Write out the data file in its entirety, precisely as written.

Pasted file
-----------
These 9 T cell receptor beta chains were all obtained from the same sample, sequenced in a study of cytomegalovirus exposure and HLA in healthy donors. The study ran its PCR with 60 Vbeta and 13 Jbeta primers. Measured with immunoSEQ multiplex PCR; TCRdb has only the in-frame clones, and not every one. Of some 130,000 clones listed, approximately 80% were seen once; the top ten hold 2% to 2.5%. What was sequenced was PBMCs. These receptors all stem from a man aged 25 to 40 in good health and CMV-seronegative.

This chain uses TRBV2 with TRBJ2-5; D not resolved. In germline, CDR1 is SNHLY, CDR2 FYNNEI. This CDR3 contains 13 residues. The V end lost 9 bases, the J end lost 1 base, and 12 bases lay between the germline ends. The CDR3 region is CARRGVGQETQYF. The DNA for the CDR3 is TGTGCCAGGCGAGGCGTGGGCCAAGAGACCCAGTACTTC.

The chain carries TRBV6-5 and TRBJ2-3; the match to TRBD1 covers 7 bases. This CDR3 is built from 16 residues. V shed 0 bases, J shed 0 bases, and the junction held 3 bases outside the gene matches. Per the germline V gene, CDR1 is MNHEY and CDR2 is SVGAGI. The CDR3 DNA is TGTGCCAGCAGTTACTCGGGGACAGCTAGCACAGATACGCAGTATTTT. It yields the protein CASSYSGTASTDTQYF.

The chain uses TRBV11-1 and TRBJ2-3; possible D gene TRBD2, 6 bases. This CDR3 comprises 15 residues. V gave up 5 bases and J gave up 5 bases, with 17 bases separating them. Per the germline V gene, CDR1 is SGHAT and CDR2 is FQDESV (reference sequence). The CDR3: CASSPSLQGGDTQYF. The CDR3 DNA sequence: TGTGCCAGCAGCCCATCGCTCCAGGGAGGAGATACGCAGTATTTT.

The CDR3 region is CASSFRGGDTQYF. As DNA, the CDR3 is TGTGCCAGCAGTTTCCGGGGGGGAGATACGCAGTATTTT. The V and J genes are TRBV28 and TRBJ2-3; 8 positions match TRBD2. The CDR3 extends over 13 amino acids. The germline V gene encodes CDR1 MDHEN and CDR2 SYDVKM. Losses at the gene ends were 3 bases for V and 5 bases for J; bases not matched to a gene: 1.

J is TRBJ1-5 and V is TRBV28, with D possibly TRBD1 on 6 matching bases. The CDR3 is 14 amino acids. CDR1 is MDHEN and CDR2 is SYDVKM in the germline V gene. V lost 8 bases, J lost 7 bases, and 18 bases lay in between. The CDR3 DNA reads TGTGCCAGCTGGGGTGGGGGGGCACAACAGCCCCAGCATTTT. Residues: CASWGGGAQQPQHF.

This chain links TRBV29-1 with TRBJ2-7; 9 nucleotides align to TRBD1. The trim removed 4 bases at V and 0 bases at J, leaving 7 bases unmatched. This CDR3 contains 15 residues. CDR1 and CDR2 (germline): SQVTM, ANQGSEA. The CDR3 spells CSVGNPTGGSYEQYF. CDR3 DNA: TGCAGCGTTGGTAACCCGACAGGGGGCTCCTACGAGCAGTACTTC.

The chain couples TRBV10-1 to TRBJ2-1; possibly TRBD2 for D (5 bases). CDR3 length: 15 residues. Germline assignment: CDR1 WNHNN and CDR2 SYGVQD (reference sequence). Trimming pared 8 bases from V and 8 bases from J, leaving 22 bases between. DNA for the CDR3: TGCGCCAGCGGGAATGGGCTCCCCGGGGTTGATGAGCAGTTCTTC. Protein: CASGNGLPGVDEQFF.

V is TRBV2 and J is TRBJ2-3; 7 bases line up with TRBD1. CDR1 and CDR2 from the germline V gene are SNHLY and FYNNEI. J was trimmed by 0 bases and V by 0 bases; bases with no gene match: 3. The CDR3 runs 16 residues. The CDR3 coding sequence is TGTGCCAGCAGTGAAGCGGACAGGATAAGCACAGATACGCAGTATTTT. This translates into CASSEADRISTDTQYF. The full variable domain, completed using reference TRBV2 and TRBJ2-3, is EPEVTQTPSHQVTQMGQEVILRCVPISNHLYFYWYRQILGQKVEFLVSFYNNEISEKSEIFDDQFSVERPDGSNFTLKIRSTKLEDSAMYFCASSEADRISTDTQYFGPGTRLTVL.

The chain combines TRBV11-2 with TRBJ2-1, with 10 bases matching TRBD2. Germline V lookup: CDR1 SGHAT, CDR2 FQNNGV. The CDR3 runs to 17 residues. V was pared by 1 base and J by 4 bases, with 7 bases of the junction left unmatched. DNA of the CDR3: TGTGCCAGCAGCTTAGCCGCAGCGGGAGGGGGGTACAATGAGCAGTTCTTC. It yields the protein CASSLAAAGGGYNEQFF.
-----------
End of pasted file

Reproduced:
These 9 T cell receptor beta chains were all obtained from the same sample, sequenced in a study of cytomegalovirus exposure and HLA in healthy donors. The study ran its PCR with 60 Vbeta and 13 Jbeta primers. Measured with immunoSEQ multiplex PCR; TCRdb has only the in-frame clones, and not every one. Of some 130,000 clones listed, approximately 80% were seen once; the top ten hold 2% to 2.5%. What was sequenced was PBMCs. These receptors all stem from a man aged 25 to 40 in good health and CMV-seronegative.

This chain uses TRBV2 with TRBJ2-5; D not resolved. In germline, CDR1 is SNHLY, CDR2 FYNNEI. This CDR3 contains 13 residues. The V end lost 9 bases, the J end lost 1 base, and 12 bases lay between the germline ends. The CDR3 region is CARRGVGQETQYF. The DNA for the CDR3 is TGTGCCAGGCGAGGCGTGGGCCAAGAGACCCAGTACTTC.

The chain carries TRBV6-5 and TRBJ2-3; the match to TRBD1 covers 7 bases. This CDR3 is built from 16 residues. V shed 0 bases, J shed 0 bases, and the junction held 3 bases outside the gene matches. Per the germline V gene, CDR1 is MNHEY and CDR2 is SVGAGI. The CDR3 DNA is TGTGCCAGCAGTTACTCGGGGACAGCTAGCACAGATACGCAGTATTTT. It yields the protein CASSYSGTASTDTQYF.

The chain uses TRBV11-1 and TRBJ2-3; possible D gene TRBD2, 6 bases. This CDR3 comprises 15 residues. V gave up 5 bases and J gave up 5 bases, with 17 bases separating them. Per the germline V gene, CDR1 is SGHAT and CDR2 is FQDESV (reference sequence). The CDR3: CASSPSLQGGDTQYF. The CDR3 DNA sequence: TGTGCCAGCAGCCCATCGCTCCAGGGAGGAGATACGCAGTATTTT.

The CDR3 region is CASSFRGGDTQYF. As DNA, the CDR3 is TGTGCCAGCAGTTTCCGGGGGGGAGATACGCAGTATTTT. The V and J genes are TRBV28 and TRBJ2-3; 8 positions match TRBD2. The CDR3 extends over 13 amino acids. The germline V gene encodes CDR1 MDHEN and CDR2 SYDVKM. Losses at the gene ends were 3 bases for V and 5 bases for J; bases not matched to a gene: 1.

J is TRBJ1-5 and V is TRBV28, with D possibly TRBD1 on 6 matching bases. The CDR3 is 14 amino acids. CDR1 is MDHEN and CDR2 is SYDVKM in the germline V gene. V lost 8 bases, J lost 7 bases, and 18 bases lay in between. The CDR3 DNA reads TGTGCCAGCTGGGGTGGGGGGGCACAACAGCCCCAGCATTTT. Residues: CASWGGGAQQPQHF.

This chain links TRBV29-1 with TRBJ2-7; 9 nucleotides align to TRBD1. The trim removed 4 bases at V and 0 bases at J, leaving 7 bases unmatched. This CDR3 contains 15 residues. CDR1 and CDR2 (germline): SQVTM, ANQGSEA. The CDR3 spells CSVGNPTGGSYEQYF. CDR3 DNA: TGCAGCGTTGGTAACCCGACAGGGGGCTCCTACGAGCAGTACTTC.

The chain couples TRBV10-1 to TRBJ2-1; possibly TRBD2 for D (5 bases). CDR3 length: 15 residues. Germline assignment: CDR1 WNHNN and CDR2 SYGVQD (reference sequence). Trimming pared 8 bases from V and 8 bases from J, leaving 22 bases between. DNA for the CDR3: TGCGCCAGCGGGAATGGGCTCCCCGGGGTTGATGAGCAGTTCTTC. Protein: CASGNGLPGVDEQFF.

V is TRBV2 and J is TRBJ2-3; 7 bases line up with TRBD1. CDR1 and CDR2 from the germline V gene are SNHLY and FYNNEI. J was trimmed by 0 bases and V by 0 bases; bases with no gene match: 3. The CDR3 runs 16 residues. The CDR3 coding sequence is TGTGCCAGCAGTGAAGCGGACAGGATAAGCACAGATACGCAGTATTTT. This translates into CASSEADRISTDTQYF. The full variable domain, completed using reference TRBV2 and TRBJ2-3, is EPEVTQTPSHQVTQMGQEVILRCVPISNHLYFYWYRQILGQKVEFLVSFYNNEISEKSEIFDDQFSVERPDGSNFTLKIRSTKLEDSAMYFCASSEADRISTDTQYFGPGTRLTVL.

The chain combines TRBV11-2 with TRBJ2-1, with 10 bases matching TRBD2. Germline V lookup: CDR1 SGHAT, CDR2 FQNNGV. The CDR3 runs to 17 residues. V was pared by 1 base and J by 4 bases, with 7 bases of the junction left unmatched. DNA of the CDR3: TGTGCCAGCAGCTTAGCCGCAGCGGGAGGGGGGTACAATGAGCAGTTCTTC. It yields the protein CASSLAAAGGGYNEQFF.